This morning, after puttering around a bit after a few hours of sleep, I ate breakfast, took a shower, and hiked to the BLM land next door to where my friends live in Colton. Once there, after signing in, I hoofed across a field and down a gravel road to the camp area where I could see some Civil War period tents, most of them (save one tent with a woman about my age in it) sans occupants. Not wishing to bother the lady, as I am sensitive to the dangers to my reputation of being alone with women in isolated areas, I found a few chairs set up under some trees to stay in the shade and avoid having problems with the sun. There I waited for a while, hearing some intermittent gunfire and loud orders, but not knowing anything about the locations of the tactical engagements this morning nor wishing to interrupt any skirmish while dressed in my clearly non-period clothing (a bit on the drab side, but definitely not 1860’s approved). After a little while the person organizing the event came over in a buggy and knew who I was, because I told him I would be coming this morning, and we chatted a bit and referred me to the lady for some discussion on period living. With him and an associate in the area, I walked over to her somewhat more elaborate tent and we chatted about the benefit of this kind of non-public event in terms of trying out various solutions to problems of dealing with rain and living comfortable while being in period, as well as the need to keep hydrated and replenish one’s electrolytes, talking about the use of powdered lemonade that at least tries to mimic period living.
After a while, it was clear she wanted to finish packing up her tent, and after bidding her a polite farewell, I went over to the other side of the gravel road where the two other gentlemen were eating some Fred Meyer packaged salads that they had stored in their cooler and they handed me some bottled water, which was quite refreshing, as I tend to suffer fairly severely in the heat of summer sunshine, even in Oregon. We chatted for a bit about what regiment I had joined and who all was here from there, and about different regiments and their activities, and about the short and not-very-illustrious military career of my Civil War-fighting ancestor  in the 17th Pennsylvania Cavalry. At some point a genderbent woman with the identity of Jack in period soldier garb came up to the three of us, a woman who was portraying an artillery corporal named Jack who, for this particular engagement, had become a galvanized rebel (like the four men of the 20th Maine present) due to the absence of rebels at the event. In order to provide some level of balance, whenever at an engagement there are too many soldiers of one side and not enough of another, people are asked or volunteer to serve for that engagement on the other side in order to provide for a fair competitive balance. It is, intriguingly enough, the same sort of spirit that took place when I was a teenager in YOU volleyball, where at one competition I ended up playing on three teams–my own, the Lakeland boy’s volleyball team, as well as the MIami boy’s volleyball team in the 3rd place game (which we won) and the Tampa girl’s volleyball team, because they did not have enough girls to compete at the start of the game. So, I have had my own odd experiences with being a galvanized member of another team, so to speak.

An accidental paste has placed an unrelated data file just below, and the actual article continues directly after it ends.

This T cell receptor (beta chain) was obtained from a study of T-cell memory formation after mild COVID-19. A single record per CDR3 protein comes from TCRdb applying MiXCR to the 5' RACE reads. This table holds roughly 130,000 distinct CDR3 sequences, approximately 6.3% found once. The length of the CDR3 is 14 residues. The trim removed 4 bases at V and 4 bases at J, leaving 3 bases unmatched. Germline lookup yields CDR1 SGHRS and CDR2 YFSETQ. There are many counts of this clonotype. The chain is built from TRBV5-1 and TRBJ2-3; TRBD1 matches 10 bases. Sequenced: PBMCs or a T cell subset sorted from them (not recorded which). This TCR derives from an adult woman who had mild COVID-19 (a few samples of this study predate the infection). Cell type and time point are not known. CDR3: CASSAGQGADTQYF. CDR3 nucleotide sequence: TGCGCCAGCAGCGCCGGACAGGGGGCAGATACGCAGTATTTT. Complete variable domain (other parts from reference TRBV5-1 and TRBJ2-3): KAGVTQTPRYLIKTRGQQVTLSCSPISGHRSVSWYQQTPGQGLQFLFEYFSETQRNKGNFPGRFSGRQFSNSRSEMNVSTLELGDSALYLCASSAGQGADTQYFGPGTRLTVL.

Eventually, the four soldiers of the 20th Maine regiment who had shown up to the tactical event were there and the fellow organizing the event introduced me to them and I walked over to their tent setup. We had a great conversation while they took down their tents and packed up their vehicles and drank some pale ale. I asked them about what period reading they enjoyed, and they mentioned a book called The Russian Princess. I immediately suspected this was some sort of inside joke, and so I asked for an explanation, and I was told that the book was a favorite of the regiment  and an example of 19th century highbrow period erotica about a nymphomaniac. Our conversation also went into less awkward territory, dealing with the quirkiness of what people are fascinated by in public engagements and the fact that the site in Colton appears to be a strong contender for a Civil War reenactment next September, a plan which I wholeheartedly assented to. We then spoke about the acquisition of gear, the upcoming event at Fort Stevens, and the unit’s attempts at winning a competition, which involved points from various competitions. Previously, at Willamette Mission , the regiment had won the competition for best turnip dishes after having stolen a few turnips from other units. For the Fort Stevens event, the regiment was looking to win the competition for best marching song. The regiment’s favorite marching song, “One Ball Reilly”  had been banned because it was deemed inappropriate. That happens to a lot of the songs I want to sing, but generally not for the same reasons, alas. The regiment’s quartermaster, one of the four men present, had taken it upon himself to write an original tune in period style which begins “We’re Manly Men Of Maine.” By the time they left, I was ready to go as well, and so I hoofed it out to the gate, finding it locked, and having to wait for some other people to drive through to open the gate so that I could walk on after them, satisfied with an interesting and unusual day.
 See, for example: